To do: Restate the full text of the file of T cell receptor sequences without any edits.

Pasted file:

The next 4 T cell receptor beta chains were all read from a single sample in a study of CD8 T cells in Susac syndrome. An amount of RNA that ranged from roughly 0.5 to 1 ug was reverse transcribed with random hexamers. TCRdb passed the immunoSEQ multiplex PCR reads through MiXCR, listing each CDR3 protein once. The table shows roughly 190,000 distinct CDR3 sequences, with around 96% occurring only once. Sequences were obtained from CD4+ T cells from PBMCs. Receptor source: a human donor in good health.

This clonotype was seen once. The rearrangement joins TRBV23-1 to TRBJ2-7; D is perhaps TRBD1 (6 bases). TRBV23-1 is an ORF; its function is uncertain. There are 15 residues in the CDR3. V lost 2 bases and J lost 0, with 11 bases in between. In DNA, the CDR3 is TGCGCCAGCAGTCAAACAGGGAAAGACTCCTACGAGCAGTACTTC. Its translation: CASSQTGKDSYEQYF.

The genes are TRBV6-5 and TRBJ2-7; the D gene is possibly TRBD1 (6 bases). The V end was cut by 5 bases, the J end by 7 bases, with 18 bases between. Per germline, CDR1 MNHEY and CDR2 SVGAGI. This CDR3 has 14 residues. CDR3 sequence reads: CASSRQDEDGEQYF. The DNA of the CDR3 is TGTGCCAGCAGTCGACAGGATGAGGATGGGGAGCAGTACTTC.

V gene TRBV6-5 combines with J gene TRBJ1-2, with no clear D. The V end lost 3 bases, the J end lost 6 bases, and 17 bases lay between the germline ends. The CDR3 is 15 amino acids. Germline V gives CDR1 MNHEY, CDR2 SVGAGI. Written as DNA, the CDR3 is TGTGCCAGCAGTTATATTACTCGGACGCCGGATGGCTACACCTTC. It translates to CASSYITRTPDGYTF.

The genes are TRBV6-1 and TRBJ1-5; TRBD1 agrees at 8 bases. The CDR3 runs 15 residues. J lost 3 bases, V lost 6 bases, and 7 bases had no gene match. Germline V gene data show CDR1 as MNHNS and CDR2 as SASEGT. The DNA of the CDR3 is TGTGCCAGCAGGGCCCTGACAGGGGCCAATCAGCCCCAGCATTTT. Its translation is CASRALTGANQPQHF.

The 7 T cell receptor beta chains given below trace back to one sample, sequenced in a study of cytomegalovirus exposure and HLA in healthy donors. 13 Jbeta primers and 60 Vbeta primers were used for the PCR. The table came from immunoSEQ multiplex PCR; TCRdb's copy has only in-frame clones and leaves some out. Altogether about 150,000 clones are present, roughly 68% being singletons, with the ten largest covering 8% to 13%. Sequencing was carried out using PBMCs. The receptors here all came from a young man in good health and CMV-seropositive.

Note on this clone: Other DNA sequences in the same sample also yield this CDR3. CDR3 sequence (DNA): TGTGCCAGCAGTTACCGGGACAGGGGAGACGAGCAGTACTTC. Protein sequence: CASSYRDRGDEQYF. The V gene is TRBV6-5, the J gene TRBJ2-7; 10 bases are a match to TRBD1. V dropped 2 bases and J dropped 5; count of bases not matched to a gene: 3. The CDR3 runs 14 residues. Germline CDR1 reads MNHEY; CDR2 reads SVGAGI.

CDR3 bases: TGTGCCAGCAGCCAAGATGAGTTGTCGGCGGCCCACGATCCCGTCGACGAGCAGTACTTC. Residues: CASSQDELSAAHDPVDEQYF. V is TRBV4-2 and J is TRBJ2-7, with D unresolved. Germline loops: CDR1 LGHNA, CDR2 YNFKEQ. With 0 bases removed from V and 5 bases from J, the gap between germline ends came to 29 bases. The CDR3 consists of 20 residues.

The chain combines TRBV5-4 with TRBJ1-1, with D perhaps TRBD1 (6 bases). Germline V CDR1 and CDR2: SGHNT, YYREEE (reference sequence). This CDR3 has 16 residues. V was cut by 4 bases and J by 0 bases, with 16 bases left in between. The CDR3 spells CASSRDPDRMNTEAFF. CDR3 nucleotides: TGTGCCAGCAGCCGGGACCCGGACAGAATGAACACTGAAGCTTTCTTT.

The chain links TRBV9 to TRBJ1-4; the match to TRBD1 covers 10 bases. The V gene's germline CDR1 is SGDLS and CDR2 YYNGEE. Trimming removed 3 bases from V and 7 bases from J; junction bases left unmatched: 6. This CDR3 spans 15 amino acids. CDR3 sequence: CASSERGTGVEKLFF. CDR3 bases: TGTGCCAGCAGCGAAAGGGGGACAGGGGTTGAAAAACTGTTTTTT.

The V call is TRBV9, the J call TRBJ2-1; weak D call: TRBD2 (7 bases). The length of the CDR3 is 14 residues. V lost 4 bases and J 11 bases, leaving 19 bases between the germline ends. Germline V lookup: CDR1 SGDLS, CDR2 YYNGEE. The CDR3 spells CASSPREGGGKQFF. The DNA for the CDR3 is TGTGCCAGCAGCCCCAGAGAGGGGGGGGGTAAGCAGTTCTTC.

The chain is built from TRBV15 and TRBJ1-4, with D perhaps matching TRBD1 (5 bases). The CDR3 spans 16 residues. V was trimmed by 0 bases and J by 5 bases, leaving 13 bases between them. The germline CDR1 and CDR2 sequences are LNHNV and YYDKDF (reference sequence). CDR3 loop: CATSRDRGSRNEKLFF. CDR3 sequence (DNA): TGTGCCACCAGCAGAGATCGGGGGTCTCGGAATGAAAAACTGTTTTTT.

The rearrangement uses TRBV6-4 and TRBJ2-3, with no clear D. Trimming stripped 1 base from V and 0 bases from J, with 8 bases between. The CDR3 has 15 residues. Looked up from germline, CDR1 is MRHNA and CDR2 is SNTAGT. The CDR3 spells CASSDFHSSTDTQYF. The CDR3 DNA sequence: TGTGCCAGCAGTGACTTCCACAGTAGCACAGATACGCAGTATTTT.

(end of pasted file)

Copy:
The next 4 T cell receptor beta chains were all read from a single sample in a study of CD8 T cells in Susac syndrome. An amount of RNA that ranged from roughly 0.5 to 1 ug was reverse transcribed with random hexamers. TCRdb passed the immunoSEQ multiplex PCR reads through MiXCR, listing each CDR3 protein once. The table shows roughly 190,000 distinct CDR3 sequences, with around 96% occurring only once. Sequences were obtained from CD4+ T cells from PBMCs. Receptor source: a human donor in good health.

This clonotype was seen once. The rearrangement joins TRBV23-1 to TRBJ2-7; D is perhaps TRBD1 (6 bases). TRBV23-1 is an ORF; its function is uncertain. There are 15 residues in the CDR3. V lost 2 bases and J lost 0, with 11 bases in between. In DNA, the CDR3 is TGCGCCAGCAGTCAAACAGGGAAAGACTCCTACGAGCAGTACTTC. Its translation: CASSQTGKDSYEQYF.

The genes are TRBV6-5 and TRBJ2-7; the D gene is possibly TRBD1 (6 bases). The V end was cut by 5 bases, the J end by 7 bases, with 18 bases between. Per germline, CDR1 MNHEY and CDR2 SVGAGI. This CDR3 has 14 residues. CDR3 sequence reads: CASSRQDEDGEQYF. The DNA of the CDR3 is TGTGCCAGCAGTCGACAGGATGAGGATGGGGAGCAGTACTTC.

V gene TRBV6-5 combines with J gene TRBJ1-2, with no clear D. The V end lost 3 bases, the J end lost 6 bases, and 17 bases lay between the germline ends. The CDR3 is 15 amino acids. Germline V gives CDR1 MNHEY, CDR2 SVGAGI. Written as DNA, the CDR3 is TGTGCCAGCAGTTATATTACTCGGACGCCGGATGGCTACACCTTC. It translates to CASSYITRTPDGYTF.

The genes are TRBV6-1 and TRBJ1-5; TRBD1 agrees at 8 bases. The CDR3 runs 15 residues. J lost 3 bases, V lost 6 bases, and 7 bases had no gene match. Germline V gene data show CDR1 as MNHNS and CDR2 as SASEGT. The DNA of the CDR3 is TGTGCCAGCAGGGCCCTGACAGGGGCCAATCAGCCCCAGCATTTT. Its translation is CASRALTGANQPQHF.

The 7 T cell receptor beta chains given below trace back to one sample, sequenced in a study of cytomegalovirus exposure and HLA in healthy donors. 13 Jbeta primers and 60 Vbeta primers were used for the PCR. The table came from immunoSEQ multiplex PCR; TCRdb's copy has only in-frame clones and leaves some out. Altogether about 150,000 clones are present, roughly 68% being singletons, with the ten largest covering 8% to 13%. Sequencing was carried out using PBMCs. The receptors here all came from a young man in good health and CMV-seropositive.

Note on this clone: Other DNA sequences in the same sample also yield this CDR3. CDR3 sequence (DNA): TGTGCCAGCAGTTACCGGGACAGGGGAGACGAGCAGTACTTC. Protein sequence: CASSYRDRGDEQYF. The V gene is TRBV6-5, the J gene TRBJ2-7; 10 bases are a match to TRBD1. V dropped 2 bases and J dropped 5; count of bases not matched to a gene: 3. The CDR3 runs 14 residues. Germline CDR1 reads MNHEY; CDR2 reads SVGAGI.

CDR3 bases: TGTGCCAGCAGCCAAGATGAGTTGTCGGCGGCCCACGATCCCGTCGACGAGCAGTACTTC. Residues: CASSQDELSAAHDPVDEQYF. V is TRBV4-2 and J is TRBJ2-7, with D unresolved. Germline loops: CDR1 LGHNA, CDR2 YNFKEQ. With 0 bases removed from V and 5 bases from J, the gap between germline ends came to 29 bases. The CDR3 consists of 20 residues.

The chain combines TRBV5-4 with TRBJ1-1, with D perhaps TRBD1 (6 bases). Germline V CDR1 and CDR2: SGHNT, YYREEE (reference sequence). This CDR3 has 16 residues. V was cut by 4 bases and J by 0 bases, with 16 bases left in between. The CDR3 spells CASSRDPDRMNTEAFF. CDR3 nucleotides: TGTGCCAGCAGCCGGGACCCGGACAGAATGAACACTGAAGCTTTCTTT.

The chain links TRBV9 to TRBJ1-4; the match to TRBD1 covers 10 bases. The V gene's germline CDR1 is SGDLS and CDR2 YYNGEE. Trimming removed 3 bases from V and 7 bases from J; junction bases left unmatched: 6. This CDR3 spans 15 amino acids. CDR3 sequence: CASSERGTGVEKLFF. CDR3 bases: TGTGCCAGCAGCGAAAGGGGGACAGGGGTTGAAAAACTGTTTTTT.

The V call is TRBV9, the J call TRBJ2-1; weak D call: TRBD2 (7 bases). The length of the CDR3 is 14 residues. V lost 4 bases and J 11 bases, leaving 19 bases between the germline ends. Germline V lookup: CDR1 SGDLS, CDR2 YYNGEE. The CDR3 spells CASSPREGGGKQFF. The DNA for the CDR3 is TGTGCCAGCAGCCCCAGAGAGGGGGGGGGTAAGCAGTTCTTC.

The chain is built from TRBV15 and TRBJ1-4, with D perhaps matching TRBD1 (5 bases). The CDR3 spans 16 residues. V was trimmed by 0 bases and J by 5 bases, leaving 13 bases between them. The germline CDR1 and CDR2 sequences are LNHNV and YYDKDF (reference sequence). CDR3 loop: CATSRDRGSRNEKLFF. CDR3 sequence (DNA): TGTGCCACCAGCAGAGATCGGGGGTCTCGGAATGAAAAACTGTTTTTT.

The rearrangement uses TRBV6-4 and TRBJ2-3, with no clear D. Trimming stripped 1 base from V and 0 bases from J, with 8 bases between. The CDR3 has 15 residues. Looked up from germline, CDR1 is MRHNA and CDR2 is SNTAGT. The CDR3 spells CASSDFHSSTDTQYF. The CDR3 DNA sequence: TGTGCCAGCAGTGACTTCCACAGTAGCACAGATACGCAGTATTTT.